SAN JOSE, Calif. -- At a low-key event in Taiwan this week, silicon foundry vendor United Microelectronics Corp. (UMC) celebrated its accomplishments during its 30th anniversary.
But will 2010 be UMC’s last party? Despite the current upturn and renewed growth at UMC, many wonder if the foundry vendor will survive in the long run, as the company has fallen behind the technology curve, seen a key customer in Xilinx Inc. defect to its rival and been the subject of takeover rumors.
Now, there is speculation that UMC may join IBM Corp.’s fab club or form a new R&D alliance with Texas Instruments Inc., in an effort to play catch-up--or even survive--in the foundry market. Others believe that GlobalFoundries Inc. or its big investor--Abu Dhabi's Advanced Technology Investment Co. (ATIC)--may take a stake in UMC in return for fab capacity.
In fact, there was once a rumor that ATIC would buy UMC. Rumors aside, this could be a make-or-break year for UMC. At one time, the company sat comfortably as the world’s second largest foundry vendor, behind neighbor Taiwan Semiconductor Manufacturing Co. Ltd. (TSMC).
But besides TSMC, UMC had little competition to speak of, that is, until recently. Now, it faces competition from a trio of strong players, including TSMC, GlobalFoundries and Samsung Electronics Co. Ltd.
Faced with a new set of rivals, UMC’s current strategy may not be viable in today’s climate. The company is a member of Sematech, but besides that, the foundry vendor is not part of a major R&D alliance and prefers to go it alone in technology.
And at one time, UMC attempted to keep up in the process-technology race with TSMC. Now, UMC is quietly shifting towards more of a ''fast follower’’ strategy. It continues to develop leading-edge processes, but it is a step or two behind the leaders.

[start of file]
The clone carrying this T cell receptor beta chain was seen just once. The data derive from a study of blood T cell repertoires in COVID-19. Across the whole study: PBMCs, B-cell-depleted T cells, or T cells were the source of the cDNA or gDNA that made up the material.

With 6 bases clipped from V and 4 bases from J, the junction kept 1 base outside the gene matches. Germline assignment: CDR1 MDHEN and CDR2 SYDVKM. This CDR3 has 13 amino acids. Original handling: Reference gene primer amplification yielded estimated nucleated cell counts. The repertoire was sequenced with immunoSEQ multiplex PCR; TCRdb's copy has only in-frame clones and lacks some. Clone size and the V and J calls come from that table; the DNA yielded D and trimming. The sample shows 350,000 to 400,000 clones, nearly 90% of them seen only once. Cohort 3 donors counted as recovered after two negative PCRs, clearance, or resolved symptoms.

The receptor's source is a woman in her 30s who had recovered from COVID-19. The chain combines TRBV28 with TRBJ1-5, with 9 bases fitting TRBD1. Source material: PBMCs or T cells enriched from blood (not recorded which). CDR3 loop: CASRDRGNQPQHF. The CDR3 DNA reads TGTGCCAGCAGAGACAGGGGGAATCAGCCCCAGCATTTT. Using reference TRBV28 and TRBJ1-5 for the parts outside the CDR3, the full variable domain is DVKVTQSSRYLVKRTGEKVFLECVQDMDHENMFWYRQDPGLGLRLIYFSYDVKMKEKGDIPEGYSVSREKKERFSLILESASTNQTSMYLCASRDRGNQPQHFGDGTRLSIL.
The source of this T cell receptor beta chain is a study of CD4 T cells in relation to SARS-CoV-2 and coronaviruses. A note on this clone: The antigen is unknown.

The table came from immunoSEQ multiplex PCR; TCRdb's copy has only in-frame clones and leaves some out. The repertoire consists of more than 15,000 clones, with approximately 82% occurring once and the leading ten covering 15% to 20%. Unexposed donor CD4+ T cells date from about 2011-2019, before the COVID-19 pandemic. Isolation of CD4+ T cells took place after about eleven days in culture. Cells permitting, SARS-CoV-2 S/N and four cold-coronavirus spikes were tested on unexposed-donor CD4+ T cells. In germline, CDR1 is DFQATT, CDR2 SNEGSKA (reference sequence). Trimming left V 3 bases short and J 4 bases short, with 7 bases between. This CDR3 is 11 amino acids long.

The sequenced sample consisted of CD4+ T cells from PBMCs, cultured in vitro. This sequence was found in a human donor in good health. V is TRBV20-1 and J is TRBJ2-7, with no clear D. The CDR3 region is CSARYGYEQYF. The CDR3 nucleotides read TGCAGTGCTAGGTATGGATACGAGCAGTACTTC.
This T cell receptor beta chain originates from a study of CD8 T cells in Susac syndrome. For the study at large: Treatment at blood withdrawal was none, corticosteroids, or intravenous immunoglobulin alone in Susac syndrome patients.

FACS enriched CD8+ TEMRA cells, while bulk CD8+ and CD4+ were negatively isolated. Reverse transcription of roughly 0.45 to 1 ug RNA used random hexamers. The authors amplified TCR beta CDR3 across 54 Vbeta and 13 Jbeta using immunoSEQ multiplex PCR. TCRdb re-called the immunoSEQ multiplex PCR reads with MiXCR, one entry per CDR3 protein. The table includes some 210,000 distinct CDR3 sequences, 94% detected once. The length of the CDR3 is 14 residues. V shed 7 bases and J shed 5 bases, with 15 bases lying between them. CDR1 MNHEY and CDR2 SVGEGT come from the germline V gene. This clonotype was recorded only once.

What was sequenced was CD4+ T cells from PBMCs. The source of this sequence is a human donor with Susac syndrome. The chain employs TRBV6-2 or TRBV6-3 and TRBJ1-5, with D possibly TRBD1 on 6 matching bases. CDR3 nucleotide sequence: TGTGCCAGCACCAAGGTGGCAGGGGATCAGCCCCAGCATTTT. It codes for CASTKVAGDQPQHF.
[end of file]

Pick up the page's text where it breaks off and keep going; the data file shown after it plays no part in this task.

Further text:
The fast-follower strategy could keep UMC relevant for the near term, but the question is will its customers continue to believe in the company? And can it keep up in the process-technology race without partners? After several requests, UMC refused to discuss its strategy for EE Times.
Clearly, though, UMC is on a slippery slope. ''I have talked to some people, who say: 'UMC has totally lost it,’ '' said G. Dan Hutcheson, chief executive of VLSI Research. ''UMC fell behind technically in terms of process technology.’’
On the other hand, UMC is still a viable player, perhaps by default. ''The fabless guys don’t have a lot of choices (at the high-end). If you don’t have a high-volume (product), it’s sometimes hard to deal with TSMC,’’ he said. ''In some cases, UMC’s yields are better than TSMC.’’
''UMC is still the No. 2 foundry, but they will possibly drop to number three next year,’’ added Dean Freeman, an analyst with Gartner Inc. In market share, UMC could fall behind GlobalFoundries, he said.
A more pressing question is whether UMC can keep up in the technology race. ''It’s going to be tough, because they don’t have a technology R&D partner,’’ Freeman said.
UMC recently rolled out its 45-/40-nm process and has even talked about its 28- and 20-nm developments. In reality, though, UMC ''is not as aggressive in technology’’ as TSMC and others, Freeman said. UMC remains ''six to nine months behind TSMC.’’
Simply put, UMC is down but not out. ''Bottom line: Don't count them out just yet,’’ said Steven Pelayo, an analyst with HSBC.